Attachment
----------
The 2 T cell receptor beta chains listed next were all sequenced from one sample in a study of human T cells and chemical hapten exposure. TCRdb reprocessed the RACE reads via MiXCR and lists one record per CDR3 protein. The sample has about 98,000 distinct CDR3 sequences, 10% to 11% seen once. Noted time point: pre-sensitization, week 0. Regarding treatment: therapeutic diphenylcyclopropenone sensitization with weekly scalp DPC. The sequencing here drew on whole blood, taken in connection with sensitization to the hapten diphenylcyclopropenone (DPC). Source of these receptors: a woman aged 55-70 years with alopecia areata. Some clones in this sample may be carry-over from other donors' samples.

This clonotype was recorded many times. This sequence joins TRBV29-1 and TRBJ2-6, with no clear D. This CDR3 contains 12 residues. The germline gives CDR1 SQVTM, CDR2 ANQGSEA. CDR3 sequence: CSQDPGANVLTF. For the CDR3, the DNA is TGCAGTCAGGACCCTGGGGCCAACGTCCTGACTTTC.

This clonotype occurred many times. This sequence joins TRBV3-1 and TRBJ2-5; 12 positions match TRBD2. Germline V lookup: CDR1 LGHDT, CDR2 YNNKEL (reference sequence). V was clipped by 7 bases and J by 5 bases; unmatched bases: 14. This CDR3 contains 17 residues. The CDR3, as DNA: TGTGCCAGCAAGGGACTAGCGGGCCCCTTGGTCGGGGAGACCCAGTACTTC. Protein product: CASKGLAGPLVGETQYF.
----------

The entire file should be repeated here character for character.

The 2 T cell receptor beta chains listed next were all sequenced from one sample in a study of human T cells and chemical hapten exposure. TCRdb reprocessed the RACE reads via MiXCR and lists one record per CDR3 protein. The sample has about 98,000 distinct CDR3 sequences, 10% to 11% seen once. Noted time point: pre-sensitization, week 0. Regarding treatment: therapeutic diphenylcyclopropenone sensitization with weekly scalp DPC. The sequencing here drew on whole blood, taken in connection with sensitization to the hapten diphenylcyclopropenone (DPC). Source of these receptors: a woman aged 55-70 years with alopecia areata. Some clones in this sample may be carry-over from other donors' samples.

This clonotype was recorded many times. This sequence joins TRBV29-1 and TRBJ2-6, with no clear D. This CDR3 contains 12 residues. The germline gives CDR1 SQVTM, CDR2 ANQGSEA. CDR3 sequence: CSQDPGANVLTF. For the CDR3, the DNA is TGCAGTCAGGACCCTGGGGCCAACGTCCTGACTTTC.

This clonotype occurred many times. This sequence joins TRBV3-1 and TRBJ2-5; 12 positions match TRBD2. Germline V lookup: CDR1 LGHDT, CDR2 YNNKEL (reference sequence). V was clipped by 7 bases and J by 5 bases; unmatched bases: 14. This CDR3 contains 17 residues. The CDR3, as DNA: TGTGCCAGCAAGGGACTAGCGGGCCCCTTGGTCGGGGAGACCCAGTACTTC. Protein product: CASKGLAGPLVGETQYF.